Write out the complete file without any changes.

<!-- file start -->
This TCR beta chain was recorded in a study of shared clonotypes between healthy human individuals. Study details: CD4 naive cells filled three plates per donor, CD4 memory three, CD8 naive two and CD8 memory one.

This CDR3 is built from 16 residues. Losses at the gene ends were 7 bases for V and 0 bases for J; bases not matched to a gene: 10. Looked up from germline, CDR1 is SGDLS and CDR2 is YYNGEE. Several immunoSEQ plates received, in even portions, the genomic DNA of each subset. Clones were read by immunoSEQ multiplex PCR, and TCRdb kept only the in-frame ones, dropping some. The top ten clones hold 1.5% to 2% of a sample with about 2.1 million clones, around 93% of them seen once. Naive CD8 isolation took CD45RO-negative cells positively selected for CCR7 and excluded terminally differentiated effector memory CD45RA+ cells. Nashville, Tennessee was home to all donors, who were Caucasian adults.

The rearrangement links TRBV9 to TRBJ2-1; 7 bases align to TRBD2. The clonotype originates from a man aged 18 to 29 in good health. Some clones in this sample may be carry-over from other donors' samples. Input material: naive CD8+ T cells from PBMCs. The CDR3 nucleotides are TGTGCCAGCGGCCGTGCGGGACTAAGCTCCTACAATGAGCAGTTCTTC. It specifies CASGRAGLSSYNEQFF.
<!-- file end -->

This TCR beta chain was recorded in a study of shared clonotypes between healthy human individuals. Study details: CD4 naive cells filled three plates per donor, CD4 memory three, CD8 naive two and CD8 memory one.

This CDR3 is built from 16 residues. Losses at the gene ends were 7 bases for V and 0 bases for J; bases not matched to a gene: 10. Looked up from germline, CDR1 is SGDLS and CDR2 is YYNGEE. Several immunoSEQ plates received, in even portions, the genomic DNA of each subset. Clones were read by immunoSEQ multiplex PCR, and TCRdb kept only the in-frame ones, dropping some. The top ten clones hold 1.5% to 2% of a sample with about 2.1 million clones, around 93% of them seen once. Naive CD8 isolation took CD45RO-negative cells positively selected for CCR7 and excluded terminally differentiated effector memory CD45RA+ cells. Nashville, Tennessee was home to all donors, who were Caucasian adults.

The rearrangement links TRBV9 to TRBJ2-1; 7 bases align to TRBD2. The clonotype originates from a man aged 18 to 29 in good health. Some clones in this sample may be carry-over from other donors' samples. Input material: naive CD8+ T cells from PBMCs. The CDR3 nucleotides are TGTGCCAGCGGCCGTGCGGGACTAAGCTCCTACAATGAGCAGTTCTTC. It specifies CASGRAGLSSYNEQFF.